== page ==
What’s New: Week of Sept 22nd

Wow! It has been awhile since I’ve had time to write a blog post. I should probably be doing something more school-related right now, but here I am… I’ve been very busy these past few weeks, but I’ve still been able to get a bit of reading in.

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I’ve only gotten one new book in the past few weeks, though I do have another in the mail on its way to me. I won a Goodreads giveaway for The Ninth Hour by Alice McDermott, which I am so excited to read! I haven’t read historical fiction in awhile, and I am excited to get back into it. Historical fiction has always been comforting for me, though this novel seems more tragic than comfortable. I’ve never read any of McDermott’s previous work, but if any of you have, let me know what you think!

 

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Since finishing Fahrenheit 451 by Ray Bradbury and Five-Carat Soul by James McBride, I have only gotten through two books. I am slowly but surely making progress on my ebook (A Man of Shadows by Jeff Noon), but at work I can only read paper books so I progress through those a little quicker. I finished Men Without Women by Haruki Murakami, which my dad got me for my birthday this year (yet here I am, reading it a few months late..). This is Murakami’s newest collection of short stories, and I enjoyed most of them. I felt the last two got a little too man-centric and simple-minded for me, but the first five stories were really enjoyable and thoughtfully put together. After finishing a collection by Murakami and McBride, I am pretty worn out with short stories for now. I think I’ll stick to longer form works for my next few picks.

34144405I also finished a graphic novel–Saigon Calling: London 1963-75 by Marcelino Truong (translated by David Homel). This novel tells the story of Truong as he grew up in London and France during the Vietnam War, and how this affected his childhood. I thought the illustrations were beautiful, and the story was organized and easy to follow. However, there were some long historical sections, which, while I found them enlightening, broke up the flow of the overall story quite a bit. This is technically the sequel to a previous work by Truong titled Such a Lovely Liltle War: Saigon 1961-63, which focuses on the early years of the Vietnam War. I don’t think you have to read Such a Lovely Little War before Saigon Calling, though you might get a greater understanding of Truong’s childhood if you read them in order, and understand a few references made in Saigon Calling. I highly recommend this title, and thank you to Edelweiss and the publisher for providing me with a review copy!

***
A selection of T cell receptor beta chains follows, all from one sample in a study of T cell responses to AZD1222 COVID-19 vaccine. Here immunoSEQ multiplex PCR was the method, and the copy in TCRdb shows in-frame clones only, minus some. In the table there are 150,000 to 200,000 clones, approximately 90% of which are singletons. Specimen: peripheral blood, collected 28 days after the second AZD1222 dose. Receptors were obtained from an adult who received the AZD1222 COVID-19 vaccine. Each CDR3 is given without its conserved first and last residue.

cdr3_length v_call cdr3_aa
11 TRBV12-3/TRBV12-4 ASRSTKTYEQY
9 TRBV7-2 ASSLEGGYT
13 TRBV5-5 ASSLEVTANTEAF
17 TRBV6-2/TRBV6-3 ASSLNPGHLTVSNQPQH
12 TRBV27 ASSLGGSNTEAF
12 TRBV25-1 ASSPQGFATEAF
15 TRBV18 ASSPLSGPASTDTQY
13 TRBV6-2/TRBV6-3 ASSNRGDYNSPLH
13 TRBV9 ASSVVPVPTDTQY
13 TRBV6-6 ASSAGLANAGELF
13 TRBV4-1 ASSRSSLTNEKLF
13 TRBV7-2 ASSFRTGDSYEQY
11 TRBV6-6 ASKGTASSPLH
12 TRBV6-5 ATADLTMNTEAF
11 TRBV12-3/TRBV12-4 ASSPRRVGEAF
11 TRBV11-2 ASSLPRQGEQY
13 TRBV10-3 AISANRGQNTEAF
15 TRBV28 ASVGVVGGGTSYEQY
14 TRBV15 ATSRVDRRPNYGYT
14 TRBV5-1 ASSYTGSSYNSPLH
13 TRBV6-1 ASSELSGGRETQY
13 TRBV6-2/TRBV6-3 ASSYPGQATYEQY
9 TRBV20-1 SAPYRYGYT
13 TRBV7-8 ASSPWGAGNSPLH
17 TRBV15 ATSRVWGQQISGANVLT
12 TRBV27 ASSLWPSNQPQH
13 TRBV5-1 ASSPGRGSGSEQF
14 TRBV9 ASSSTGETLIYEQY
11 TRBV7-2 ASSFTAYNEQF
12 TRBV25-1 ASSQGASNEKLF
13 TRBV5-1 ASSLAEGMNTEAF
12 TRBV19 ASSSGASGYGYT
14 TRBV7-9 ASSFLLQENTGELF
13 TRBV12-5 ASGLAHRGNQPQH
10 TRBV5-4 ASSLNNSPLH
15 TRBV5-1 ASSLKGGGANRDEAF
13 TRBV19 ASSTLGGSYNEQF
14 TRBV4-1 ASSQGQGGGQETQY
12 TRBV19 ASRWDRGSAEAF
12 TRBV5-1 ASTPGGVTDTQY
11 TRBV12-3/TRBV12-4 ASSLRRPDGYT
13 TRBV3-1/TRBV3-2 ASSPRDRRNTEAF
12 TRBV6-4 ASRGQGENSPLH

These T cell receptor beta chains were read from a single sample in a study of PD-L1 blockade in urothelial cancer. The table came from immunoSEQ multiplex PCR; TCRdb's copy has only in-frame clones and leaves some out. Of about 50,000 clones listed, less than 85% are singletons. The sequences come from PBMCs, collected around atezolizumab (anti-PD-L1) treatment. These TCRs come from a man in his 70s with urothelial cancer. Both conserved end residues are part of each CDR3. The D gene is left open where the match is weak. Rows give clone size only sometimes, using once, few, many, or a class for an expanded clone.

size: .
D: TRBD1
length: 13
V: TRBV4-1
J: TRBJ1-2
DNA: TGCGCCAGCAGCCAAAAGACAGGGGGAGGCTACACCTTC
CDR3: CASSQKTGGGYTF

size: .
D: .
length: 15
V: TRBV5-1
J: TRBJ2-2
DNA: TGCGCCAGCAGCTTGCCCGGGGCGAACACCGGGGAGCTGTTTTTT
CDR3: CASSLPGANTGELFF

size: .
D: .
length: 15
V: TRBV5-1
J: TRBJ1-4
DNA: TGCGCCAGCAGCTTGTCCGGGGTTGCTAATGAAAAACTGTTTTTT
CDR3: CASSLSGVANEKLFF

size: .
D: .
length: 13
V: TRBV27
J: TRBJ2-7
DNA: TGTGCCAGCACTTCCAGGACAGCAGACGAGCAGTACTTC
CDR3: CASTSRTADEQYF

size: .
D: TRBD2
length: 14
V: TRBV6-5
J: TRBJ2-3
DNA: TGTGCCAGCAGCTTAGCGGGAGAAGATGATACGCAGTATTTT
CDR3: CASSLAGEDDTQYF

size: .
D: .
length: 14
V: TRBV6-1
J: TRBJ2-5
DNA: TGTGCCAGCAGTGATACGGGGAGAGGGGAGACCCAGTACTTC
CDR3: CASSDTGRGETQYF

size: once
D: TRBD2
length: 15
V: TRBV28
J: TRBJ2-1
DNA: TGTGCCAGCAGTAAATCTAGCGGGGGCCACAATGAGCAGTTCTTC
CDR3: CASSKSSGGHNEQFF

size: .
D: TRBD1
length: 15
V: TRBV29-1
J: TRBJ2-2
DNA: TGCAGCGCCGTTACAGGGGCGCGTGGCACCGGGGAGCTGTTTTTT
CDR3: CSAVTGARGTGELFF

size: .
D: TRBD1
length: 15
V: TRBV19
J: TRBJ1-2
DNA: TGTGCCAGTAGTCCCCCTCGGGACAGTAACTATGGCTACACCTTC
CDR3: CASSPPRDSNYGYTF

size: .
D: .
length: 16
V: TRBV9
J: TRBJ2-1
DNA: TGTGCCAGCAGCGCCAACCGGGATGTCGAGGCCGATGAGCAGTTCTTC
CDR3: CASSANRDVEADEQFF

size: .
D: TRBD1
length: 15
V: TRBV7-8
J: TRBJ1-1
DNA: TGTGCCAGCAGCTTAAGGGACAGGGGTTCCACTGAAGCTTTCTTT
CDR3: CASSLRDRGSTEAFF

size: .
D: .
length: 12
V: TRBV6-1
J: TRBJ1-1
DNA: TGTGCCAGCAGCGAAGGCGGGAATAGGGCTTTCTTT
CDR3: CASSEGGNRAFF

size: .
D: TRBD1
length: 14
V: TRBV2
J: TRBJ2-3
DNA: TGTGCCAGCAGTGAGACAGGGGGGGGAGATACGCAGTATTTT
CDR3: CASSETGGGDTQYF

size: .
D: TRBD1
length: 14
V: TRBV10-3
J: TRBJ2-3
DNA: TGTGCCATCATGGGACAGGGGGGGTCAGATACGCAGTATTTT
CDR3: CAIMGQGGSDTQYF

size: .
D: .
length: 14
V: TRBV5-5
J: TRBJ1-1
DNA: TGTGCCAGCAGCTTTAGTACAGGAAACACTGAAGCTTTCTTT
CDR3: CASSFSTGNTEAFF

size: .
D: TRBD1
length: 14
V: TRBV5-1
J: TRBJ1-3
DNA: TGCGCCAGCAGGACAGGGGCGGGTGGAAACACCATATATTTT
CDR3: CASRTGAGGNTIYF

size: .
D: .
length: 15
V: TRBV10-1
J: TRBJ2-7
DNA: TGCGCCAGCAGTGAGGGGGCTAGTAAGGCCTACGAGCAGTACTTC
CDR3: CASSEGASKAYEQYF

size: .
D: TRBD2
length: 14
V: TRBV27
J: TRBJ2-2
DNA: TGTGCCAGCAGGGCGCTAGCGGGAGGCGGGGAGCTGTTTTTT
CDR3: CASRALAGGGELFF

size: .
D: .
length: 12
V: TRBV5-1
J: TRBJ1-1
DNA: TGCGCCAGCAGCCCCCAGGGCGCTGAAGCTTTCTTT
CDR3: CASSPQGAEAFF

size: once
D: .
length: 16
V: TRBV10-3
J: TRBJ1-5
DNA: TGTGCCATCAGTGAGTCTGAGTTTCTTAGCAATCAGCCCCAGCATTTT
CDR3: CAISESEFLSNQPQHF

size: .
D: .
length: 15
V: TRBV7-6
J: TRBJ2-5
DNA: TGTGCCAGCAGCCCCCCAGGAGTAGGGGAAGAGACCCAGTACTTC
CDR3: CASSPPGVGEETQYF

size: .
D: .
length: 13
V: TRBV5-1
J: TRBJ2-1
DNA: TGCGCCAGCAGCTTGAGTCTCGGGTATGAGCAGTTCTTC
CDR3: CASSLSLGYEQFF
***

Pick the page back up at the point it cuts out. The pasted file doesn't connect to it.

Thanks for reading, and hopefully I’ll be able to post a set of mini-reviews soon!

 

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What’s New: Week of Sep 1st

This is a few days late, but I have a bit of time to spare so thought I’d do a little update!

Before we get to any books, I want to put this out there so I can hopefully hold myself to it. I want to start making little re-designs of book covers and posting them here! I’ve had some ideas in the past, but I’ve neglected to follow through with my sketches, so hopefully this will provide some inspiration. I’ve thought about doing this for awhile, and now that I’m actually starting to piece together a portfolio website and figuring out what I might want to do, career-wise, this seems more relevant than ever. So look out for those!

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I have been trying not to request any new e-books, or buy/borrow any new books, because I have a large stack with me right now. However, two new books did come to me last week. The first is a copy of Ernest Hemingway’s A Farewell to Arms, which I’m pretty sure is from the 1950s. I found it at the Goodwill Outlet while looking for other books to tear up (for an art project! There is good reason!), and I couldn’t resist, since I’ve been meaning to read it for awhile. I also bought a beautiful set of four photography books published in the 1970s by Time, Inc, which I absolutely love!51gasfiUnJL._SX320_BO1,204,203,200_

I also won an e-book in a giveaway today, and I’m going to include it in this update even though it’s technically from a new week. I won a Goodreads Kindle giveaway for The World of Tomorrow by Brendan Mathews. This novel takes place in the 1930s, and besides that I know very little about it. Even so, I love historical fiction so hopefully I’ll enjoy this novel. If you’ve read it, let me know what you think below!

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I almost forgot about this–I re-read Fahrenheit 451 by Ray Bradbury this weekend! I re-read it for an art project I am doing (regarding the previous mention of looking for books), and I liked it even more than I did the first time I read it. It is especially relevant today, and I need to get on top of things and finally read 1984 soon.

9780735216693I am almost done with James McBride’s new short story collection Five-Carat Soul. The stories are really good so far, so I’m leaning towards a four star rating… But you’ll just have to wait around and see! I hope to finish it today or tomorrow, so keep your eyes peeled for a review soon.

August 2017 Wrap-Up

Hi all! School has started once again, and so I’ll be pretty busy. I will be reading a lot at work though, and I hope to keep this blog as updated as possible. I’m going to apologize once more for my sporadic absences, and now I will stop apologizing, haha. Now onto the fun part–books!

I was much better in August! I completed five books, which is really great for me.

The first book I finished in August was The Maze at Windermere by Gregory Blake Smith. I really enjoyed this book, and found both its subject matter and format compelling. You can read my full review here.